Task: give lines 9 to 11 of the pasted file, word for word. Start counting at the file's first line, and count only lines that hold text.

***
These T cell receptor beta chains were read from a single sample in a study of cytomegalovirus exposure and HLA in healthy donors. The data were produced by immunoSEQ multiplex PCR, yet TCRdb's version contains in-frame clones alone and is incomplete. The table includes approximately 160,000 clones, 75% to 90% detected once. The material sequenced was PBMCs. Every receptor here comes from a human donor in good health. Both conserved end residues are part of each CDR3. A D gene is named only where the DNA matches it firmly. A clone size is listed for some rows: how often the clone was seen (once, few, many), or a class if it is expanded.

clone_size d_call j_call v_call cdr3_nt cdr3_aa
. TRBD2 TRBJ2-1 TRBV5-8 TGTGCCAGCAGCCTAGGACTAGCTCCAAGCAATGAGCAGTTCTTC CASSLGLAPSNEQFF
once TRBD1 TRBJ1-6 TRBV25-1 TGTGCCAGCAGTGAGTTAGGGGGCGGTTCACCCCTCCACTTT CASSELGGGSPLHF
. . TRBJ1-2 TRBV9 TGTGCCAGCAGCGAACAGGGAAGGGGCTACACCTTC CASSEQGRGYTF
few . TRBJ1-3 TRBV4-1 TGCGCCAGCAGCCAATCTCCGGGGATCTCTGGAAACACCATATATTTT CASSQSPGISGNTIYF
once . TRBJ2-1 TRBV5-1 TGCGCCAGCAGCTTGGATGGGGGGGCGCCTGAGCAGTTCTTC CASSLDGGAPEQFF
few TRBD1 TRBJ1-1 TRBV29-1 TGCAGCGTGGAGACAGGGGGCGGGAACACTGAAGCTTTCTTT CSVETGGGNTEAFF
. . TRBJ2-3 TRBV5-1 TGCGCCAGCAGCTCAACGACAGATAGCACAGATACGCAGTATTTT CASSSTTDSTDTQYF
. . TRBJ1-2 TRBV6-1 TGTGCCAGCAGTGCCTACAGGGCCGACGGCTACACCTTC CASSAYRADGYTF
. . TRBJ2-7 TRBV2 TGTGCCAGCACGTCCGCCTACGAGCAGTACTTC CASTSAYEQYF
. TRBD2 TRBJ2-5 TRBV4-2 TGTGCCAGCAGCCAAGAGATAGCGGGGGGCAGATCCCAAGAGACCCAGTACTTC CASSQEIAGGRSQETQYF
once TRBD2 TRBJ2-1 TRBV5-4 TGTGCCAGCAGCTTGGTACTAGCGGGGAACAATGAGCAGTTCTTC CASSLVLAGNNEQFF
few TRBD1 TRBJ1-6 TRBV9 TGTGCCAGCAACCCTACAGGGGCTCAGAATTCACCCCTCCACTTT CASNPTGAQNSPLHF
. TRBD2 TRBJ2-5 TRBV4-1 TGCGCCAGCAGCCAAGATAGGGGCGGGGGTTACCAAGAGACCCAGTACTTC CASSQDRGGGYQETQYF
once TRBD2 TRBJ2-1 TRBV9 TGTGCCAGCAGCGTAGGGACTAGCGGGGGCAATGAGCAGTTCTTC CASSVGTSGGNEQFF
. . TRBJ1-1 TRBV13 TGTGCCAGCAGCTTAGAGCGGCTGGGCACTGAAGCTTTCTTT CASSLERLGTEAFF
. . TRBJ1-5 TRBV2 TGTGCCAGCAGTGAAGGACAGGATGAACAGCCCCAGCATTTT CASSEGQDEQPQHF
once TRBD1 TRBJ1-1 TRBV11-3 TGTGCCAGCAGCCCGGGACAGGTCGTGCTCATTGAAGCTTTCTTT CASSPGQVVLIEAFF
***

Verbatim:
. . TRBJ2-3 TRBV5-1 TGCGCCAGCAGCTCAACGACAGATAGCACAGATACGCAGTATTTT CASSSTTDSTDTQYF
. . TRBJ1-2 TRBV6-1 TGTGCCAGCAGTGCCTACAGGGCCGACGGCTACACCTTC CASSAYRADGYTF
. . TRBJ2-7 TRBV2 TGTGCCAGCACGTCCGCCTACGAGCAGTACTTC CASTSAYEQYF